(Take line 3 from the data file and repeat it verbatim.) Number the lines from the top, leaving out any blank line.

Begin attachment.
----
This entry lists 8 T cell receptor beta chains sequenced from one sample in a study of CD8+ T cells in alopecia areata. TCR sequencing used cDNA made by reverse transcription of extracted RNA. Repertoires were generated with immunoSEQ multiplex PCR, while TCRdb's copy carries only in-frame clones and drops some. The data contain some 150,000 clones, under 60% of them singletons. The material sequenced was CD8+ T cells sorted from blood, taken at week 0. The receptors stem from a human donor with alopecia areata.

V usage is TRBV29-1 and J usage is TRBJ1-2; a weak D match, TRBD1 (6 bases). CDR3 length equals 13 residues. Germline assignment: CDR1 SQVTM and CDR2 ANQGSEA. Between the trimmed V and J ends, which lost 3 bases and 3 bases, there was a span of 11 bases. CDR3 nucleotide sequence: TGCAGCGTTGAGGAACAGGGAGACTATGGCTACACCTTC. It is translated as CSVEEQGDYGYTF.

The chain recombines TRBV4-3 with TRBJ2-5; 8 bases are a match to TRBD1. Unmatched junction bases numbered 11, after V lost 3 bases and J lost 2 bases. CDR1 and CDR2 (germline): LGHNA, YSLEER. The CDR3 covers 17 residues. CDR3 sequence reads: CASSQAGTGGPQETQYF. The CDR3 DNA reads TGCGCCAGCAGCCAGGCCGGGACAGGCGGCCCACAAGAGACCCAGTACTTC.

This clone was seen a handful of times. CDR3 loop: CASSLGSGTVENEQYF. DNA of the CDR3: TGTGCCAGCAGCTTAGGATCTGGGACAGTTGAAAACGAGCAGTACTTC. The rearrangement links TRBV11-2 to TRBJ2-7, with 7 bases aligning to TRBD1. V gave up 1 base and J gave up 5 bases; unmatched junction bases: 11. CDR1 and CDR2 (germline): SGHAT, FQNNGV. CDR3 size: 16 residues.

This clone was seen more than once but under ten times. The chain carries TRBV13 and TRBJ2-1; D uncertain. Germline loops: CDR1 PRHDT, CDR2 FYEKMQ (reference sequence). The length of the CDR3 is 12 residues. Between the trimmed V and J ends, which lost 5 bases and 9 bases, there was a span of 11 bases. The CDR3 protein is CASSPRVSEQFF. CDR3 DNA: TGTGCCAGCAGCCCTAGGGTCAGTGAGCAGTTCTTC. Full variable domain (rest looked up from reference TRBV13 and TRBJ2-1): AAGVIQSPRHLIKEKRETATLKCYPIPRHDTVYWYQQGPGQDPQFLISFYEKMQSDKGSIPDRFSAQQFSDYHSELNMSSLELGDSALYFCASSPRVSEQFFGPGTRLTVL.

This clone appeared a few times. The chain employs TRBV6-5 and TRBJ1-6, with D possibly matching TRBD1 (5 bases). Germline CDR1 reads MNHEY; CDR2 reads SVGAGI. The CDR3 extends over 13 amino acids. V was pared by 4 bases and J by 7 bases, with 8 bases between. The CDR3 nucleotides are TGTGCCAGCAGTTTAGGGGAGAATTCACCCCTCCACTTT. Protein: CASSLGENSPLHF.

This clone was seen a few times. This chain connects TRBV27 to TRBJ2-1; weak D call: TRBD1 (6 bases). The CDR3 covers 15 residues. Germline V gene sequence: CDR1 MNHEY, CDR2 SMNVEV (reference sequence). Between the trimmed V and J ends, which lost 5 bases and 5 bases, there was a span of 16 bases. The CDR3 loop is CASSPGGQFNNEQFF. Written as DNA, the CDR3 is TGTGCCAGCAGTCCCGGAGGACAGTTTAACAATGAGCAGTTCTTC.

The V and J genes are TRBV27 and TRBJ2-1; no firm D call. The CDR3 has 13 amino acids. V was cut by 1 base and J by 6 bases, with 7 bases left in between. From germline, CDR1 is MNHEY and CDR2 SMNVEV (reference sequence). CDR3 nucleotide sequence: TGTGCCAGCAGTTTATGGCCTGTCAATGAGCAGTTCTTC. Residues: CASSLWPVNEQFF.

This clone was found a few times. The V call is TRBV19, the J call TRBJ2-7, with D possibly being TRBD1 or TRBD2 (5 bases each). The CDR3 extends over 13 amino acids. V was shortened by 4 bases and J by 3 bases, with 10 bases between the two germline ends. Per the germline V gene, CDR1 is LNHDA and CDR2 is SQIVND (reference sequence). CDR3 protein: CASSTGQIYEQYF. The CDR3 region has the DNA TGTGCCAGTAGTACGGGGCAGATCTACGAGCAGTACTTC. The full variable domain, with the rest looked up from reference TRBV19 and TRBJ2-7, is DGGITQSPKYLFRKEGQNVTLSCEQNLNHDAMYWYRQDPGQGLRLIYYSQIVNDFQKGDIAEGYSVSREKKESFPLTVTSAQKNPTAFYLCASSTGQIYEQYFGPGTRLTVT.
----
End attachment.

The chain recombines TRBV4-3 with TRBJ2-5; 8 bases are a match to TRBD1. Unmatched junction bases numbered 11, after V lost 3 bases and J lost 2 bases. CDR1 and CDR2 (germline): LGHNA, YSLEER. The CDR3 covers 17 residues. CDR3 sequence reads: CASSQAGTGGPQETQYF. The CDR3 DNA reads TGCGCCAGCAGCCAGGCCGGGACAGGCGGCCCACAAGAGACCCAGTACTTC.